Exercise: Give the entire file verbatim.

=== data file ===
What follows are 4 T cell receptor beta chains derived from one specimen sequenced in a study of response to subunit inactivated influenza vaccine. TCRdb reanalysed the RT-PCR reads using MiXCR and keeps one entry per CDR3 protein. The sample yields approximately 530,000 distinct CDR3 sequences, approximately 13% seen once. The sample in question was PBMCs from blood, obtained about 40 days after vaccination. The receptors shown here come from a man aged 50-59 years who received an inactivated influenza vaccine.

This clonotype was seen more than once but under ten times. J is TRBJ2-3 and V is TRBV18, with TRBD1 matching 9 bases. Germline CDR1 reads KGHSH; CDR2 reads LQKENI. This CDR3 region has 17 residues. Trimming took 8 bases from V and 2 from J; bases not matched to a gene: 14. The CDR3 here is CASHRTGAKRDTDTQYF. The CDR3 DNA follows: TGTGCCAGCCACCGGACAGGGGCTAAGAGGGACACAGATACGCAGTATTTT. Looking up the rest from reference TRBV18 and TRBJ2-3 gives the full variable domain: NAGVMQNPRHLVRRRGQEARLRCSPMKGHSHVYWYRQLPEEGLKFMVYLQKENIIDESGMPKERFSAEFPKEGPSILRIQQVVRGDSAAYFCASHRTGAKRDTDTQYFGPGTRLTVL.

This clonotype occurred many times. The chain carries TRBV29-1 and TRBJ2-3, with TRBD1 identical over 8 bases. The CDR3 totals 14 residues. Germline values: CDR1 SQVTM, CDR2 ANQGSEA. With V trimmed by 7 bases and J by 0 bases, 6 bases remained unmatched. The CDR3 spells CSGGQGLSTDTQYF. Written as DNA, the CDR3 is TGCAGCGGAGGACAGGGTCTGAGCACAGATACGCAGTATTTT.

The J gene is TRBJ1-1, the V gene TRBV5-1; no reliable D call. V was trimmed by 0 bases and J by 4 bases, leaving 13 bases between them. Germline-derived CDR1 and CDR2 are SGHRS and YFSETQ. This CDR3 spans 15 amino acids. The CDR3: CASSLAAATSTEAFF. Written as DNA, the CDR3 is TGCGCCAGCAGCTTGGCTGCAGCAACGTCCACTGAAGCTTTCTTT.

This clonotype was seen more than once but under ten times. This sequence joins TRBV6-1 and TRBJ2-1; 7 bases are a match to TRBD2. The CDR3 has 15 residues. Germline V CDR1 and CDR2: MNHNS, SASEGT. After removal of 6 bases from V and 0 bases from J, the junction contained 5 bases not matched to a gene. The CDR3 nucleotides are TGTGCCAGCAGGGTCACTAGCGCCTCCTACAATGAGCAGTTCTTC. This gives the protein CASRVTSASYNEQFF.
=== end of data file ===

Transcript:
What follows are 4 T cell receptor beta chains derived from one specimen sequenced in a study of response to subunit inactivated influenza vaccine. TCRdb reanalysed the RT-PCR reads using MiXCR and keeps one entry per CDR3 protein. The sample yields approximately 530,000 distinct CDR3 sequences, approximately 13% seen once. The sample in question was PBMCs from blood, obtained about 40 days after vaccination. The receptors shown here come from a man aged 50-59 years who received an inactivated influenza vaccine.

This clonotype was seen more than once but under ten times. J is TRBJ2-3 and V is TRBV18, with TRBD1 matching 9 bases. Germline CDR1 reads KGHSH; CDR2 reads LQKENI. This CDR3 region has 17 residues. Trimming took 8 bases from V and 2 from J; bases not matched to a gene: 14. The CDR3 here is CASHRTGAKRDTDTQYF. The CDR3 DNA follows: TGTGCCAGCCACCGGACAGGGGCTAAGAGGGACACAGATACGCAGTATTTT. Looking up the rest from reference TRBV18 and TRBJ2-3 gives the full variable domain: NAGVMQNPRHLVRRRGQEARLRCSPMKGHSHVYWYRQLPEEGLKFMVYLQKENIIDESGMPKERFSAEFPKEGPSILRIQQVVRGDSAAYFCASHRTGAKRDTDTQYFGPGTRLTVL.

This clonotype occurred many times. The chain carries TRBV29-1 and TRBJ2-3, with TRBD1 identical over 8 bases. The CDR3 totals 14 residues. Germline values: CDR1 SQVTM, CDR2 ANQGSEA. With V trimmed by 7 bases and J by 0 bases, 6 bases remained unmatched. The CDR3 spells CSGGQGLSTDTQYF. Written as DNA, the CDR3 is TGCAGCGGAGGACAGGGTCTGAGCACAGATACGCAGTATTTT.

The J gene is TRBJ1-1, the V gene TRBV5-1; no reliable D call. V was trimmed by 0 bases and J by 4 bases, leaving 13 bases between them. Germline-derived CDR1 and CDR2 are SGHRS and YFSETQ. This CDR3 spans 15 amino acids. The CDR3: CASSLAAATSTEAFF. Written as DNA, the CDR3 is TGCGCCAGCAGCTTGGCTGCAGCAACGTCCACTGAAGCTTTCTTT.

This clonotype was seen more than once but under ten times. This sequence joins TRBV6-1 and TRBJ2-1; 7 bases are a match to TRBD2. The CDR3 has 15 residues. Germline V CDR1 and CDR2: MNHNS, SASEGT. After removal of 6 bases from V and 0 bases from J, the junction contained 5 bases not matched to a gene. The CDR3 nucleotides are TGTGCCAGCAGGGTCACTAGCGCCTCCTACAATGAGCAGTTCTTC. This gives the protein CASRVTSASYNEQFF.